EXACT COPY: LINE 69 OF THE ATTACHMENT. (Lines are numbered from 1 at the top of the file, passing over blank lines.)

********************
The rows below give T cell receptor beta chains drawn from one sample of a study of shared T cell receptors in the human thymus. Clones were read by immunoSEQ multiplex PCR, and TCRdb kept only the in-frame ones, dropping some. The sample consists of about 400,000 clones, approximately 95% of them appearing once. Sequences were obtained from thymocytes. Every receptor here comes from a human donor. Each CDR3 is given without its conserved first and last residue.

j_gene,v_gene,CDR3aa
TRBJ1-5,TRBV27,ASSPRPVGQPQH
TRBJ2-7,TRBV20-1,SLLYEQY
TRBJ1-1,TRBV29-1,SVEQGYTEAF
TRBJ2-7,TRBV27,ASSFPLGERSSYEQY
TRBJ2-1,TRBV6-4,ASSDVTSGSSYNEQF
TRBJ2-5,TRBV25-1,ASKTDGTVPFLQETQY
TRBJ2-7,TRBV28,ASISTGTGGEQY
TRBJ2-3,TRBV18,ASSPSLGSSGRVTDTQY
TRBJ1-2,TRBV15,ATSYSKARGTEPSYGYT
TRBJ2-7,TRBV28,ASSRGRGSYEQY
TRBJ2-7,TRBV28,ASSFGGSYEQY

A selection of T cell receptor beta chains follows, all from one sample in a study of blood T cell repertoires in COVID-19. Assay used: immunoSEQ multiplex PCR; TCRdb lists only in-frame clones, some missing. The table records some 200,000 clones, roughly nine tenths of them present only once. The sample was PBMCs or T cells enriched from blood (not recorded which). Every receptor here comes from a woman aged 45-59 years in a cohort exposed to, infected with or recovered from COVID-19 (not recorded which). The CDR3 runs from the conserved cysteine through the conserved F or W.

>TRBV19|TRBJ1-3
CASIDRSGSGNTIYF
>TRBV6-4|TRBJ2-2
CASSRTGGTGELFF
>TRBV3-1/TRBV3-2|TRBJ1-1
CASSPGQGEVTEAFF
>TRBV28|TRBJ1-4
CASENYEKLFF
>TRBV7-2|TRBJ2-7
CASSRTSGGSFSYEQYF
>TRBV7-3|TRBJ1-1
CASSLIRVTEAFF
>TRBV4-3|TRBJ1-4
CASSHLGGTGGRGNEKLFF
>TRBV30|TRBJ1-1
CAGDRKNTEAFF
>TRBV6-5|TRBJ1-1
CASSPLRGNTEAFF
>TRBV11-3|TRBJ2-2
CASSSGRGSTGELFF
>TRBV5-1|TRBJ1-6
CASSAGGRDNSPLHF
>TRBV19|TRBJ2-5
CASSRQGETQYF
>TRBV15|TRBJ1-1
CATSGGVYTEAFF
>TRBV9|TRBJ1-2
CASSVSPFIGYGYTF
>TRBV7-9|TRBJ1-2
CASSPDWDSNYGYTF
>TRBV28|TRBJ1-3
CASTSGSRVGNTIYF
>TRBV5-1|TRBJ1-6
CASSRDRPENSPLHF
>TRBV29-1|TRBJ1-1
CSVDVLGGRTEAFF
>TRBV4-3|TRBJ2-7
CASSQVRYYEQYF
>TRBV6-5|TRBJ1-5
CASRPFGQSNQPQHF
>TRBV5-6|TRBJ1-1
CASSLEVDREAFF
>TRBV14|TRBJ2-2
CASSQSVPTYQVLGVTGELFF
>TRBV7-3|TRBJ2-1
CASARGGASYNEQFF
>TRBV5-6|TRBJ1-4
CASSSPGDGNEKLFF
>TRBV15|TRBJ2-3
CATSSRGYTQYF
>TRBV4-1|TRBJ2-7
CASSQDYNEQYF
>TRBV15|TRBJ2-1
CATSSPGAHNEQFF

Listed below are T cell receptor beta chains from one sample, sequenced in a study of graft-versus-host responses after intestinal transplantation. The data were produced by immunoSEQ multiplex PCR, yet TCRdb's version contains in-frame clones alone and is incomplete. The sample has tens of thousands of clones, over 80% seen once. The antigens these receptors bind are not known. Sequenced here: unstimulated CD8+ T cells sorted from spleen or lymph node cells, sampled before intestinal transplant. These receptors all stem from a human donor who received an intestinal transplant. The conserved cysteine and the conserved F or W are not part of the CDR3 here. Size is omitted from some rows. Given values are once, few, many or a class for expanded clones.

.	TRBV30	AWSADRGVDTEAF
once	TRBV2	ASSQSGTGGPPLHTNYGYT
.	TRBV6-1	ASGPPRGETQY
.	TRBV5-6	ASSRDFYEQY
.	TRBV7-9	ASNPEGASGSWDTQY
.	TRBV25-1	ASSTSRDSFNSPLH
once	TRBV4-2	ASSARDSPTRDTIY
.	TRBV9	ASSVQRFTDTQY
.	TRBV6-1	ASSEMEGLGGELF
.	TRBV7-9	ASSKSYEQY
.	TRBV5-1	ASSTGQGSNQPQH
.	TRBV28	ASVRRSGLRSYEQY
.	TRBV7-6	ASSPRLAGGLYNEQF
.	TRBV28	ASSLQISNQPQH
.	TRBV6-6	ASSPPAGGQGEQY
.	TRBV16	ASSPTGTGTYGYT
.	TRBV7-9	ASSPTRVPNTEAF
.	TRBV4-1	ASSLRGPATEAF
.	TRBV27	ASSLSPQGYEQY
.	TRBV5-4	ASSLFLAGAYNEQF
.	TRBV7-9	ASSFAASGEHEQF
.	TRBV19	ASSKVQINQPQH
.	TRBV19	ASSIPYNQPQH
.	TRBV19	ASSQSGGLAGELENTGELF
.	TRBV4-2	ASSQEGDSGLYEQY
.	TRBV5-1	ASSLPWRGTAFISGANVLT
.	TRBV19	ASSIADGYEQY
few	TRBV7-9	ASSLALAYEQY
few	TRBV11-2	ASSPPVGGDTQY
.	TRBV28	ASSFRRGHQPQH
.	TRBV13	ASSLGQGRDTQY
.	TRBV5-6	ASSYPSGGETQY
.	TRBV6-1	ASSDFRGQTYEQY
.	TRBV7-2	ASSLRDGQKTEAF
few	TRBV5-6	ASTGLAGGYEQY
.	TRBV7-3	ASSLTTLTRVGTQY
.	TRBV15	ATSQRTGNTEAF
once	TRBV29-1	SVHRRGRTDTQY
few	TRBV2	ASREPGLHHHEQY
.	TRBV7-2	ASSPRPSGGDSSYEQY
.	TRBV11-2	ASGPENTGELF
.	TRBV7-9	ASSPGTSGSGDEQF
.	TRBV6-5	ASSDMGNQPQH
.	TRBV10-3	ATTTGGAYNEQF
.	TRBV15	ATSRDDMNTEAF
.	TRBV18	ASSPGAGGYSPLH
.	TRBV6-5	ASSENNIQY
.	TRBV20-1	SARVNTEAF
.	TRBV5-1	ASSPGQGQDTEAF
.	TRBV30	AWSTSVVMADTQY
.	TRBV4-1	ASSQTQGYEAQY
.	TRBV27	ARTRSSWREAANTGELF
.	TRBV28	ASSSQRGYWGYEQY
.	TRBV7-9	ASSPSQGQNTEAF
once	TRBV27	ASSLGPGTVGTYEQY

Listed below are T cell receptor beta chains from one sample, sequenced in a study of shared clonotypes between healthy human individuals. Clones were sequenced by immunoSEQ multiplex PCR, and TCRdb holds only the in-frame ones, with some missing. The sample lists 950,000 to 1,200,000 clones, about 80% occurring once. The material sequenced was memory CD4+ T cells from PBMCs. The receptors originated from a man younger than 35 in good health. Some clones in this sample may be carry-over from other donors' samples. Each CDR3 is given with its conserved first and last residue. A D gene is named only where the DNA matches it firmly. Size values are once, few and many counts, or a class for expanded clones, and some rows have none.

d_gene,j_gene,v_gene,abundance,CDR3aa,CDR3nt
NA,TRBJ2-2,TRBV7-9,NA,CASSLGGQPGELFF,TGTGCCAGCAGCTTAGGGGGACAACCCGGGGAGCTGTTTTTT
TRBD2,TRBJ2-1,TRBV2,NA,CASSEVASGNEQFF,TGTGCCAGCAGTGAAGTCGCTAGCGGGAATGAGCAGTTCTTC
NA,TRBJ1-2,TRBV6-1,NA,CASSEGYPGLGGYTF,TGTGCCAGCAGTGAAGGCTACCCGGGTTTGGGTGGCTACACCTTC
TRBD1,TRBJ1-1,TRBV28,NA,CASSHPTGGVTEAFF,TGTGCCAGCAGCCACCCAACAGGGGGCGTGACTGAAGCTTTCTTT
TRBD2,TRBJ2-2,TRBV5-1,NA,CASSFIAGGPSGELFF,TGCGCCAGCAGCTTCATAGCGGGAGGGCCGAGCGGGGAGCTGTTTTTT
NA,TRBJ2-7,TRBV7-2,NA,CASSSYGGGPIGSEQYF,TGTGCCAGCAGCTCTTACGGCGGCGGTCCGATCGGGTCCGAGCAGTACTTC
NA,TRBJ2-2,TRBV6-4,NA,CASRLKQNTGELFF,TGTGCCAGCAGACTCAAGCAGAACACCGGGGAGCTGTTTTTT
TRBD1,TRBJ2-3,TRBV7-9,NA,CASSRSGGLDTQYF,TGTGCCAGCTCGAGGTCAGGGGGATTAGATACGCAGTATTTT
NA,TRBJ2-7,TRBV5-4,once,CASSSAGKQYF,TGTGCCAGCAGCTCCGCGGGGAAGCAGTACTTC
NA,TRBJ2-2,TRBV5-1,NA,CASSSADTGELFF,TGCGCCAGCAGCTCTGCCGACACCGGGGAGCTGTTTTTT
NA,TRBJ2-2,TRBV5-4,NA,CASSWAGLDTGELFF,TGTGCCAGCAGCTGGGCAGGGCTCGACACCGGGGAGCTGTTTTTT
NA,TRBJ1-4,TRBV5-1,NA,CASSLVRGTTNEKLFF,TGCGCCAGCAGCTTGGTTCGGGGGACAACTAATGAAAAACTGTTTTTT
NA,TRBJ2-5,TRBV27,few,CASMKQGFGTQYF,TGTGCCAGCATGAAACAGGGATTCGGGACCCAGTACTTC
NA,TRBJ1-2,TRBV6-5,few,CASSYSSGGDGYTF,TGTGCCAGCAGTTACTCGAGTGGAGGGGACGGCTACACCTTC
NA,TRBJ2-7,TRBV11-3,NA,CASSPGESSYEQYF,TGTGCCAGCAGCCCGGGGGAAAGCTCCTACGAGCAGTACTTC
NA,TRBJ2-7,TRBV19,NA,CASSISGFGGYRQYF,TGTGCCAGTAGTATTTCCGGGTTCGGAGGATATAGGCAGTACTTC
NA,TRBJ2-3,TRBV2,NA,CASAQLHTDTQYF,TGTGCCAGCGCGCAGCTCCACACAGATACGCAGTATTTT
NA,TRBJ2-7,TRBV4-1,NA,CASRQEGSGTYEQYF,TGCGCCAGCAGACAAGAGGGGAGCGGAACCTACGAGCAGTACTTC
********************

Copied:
Listed below are T cell receptor beta chains from one sample, sequenced in a study of graft-versus-host responses after intestinal transplantation. The data were produced by immunoSEQ multiplex PCR, yet TCRdb's version contains in-frame clones alone and is incomplete. The sample has tens of thousands of clones, over 80% seen once. The antigens these receptors bind are not known. Sequenced here: unstimulated CD8+ T cells sorted from spleen or lymph node cells, sampled before intestinal transplant. These receptors all stem from a human donor who received an intestinal transplant. The conserved cysteine and the conserved F or W are not part of the CDR3 here. Size is omitted from some rows. Given values are once, few, many or a class for expanded clones.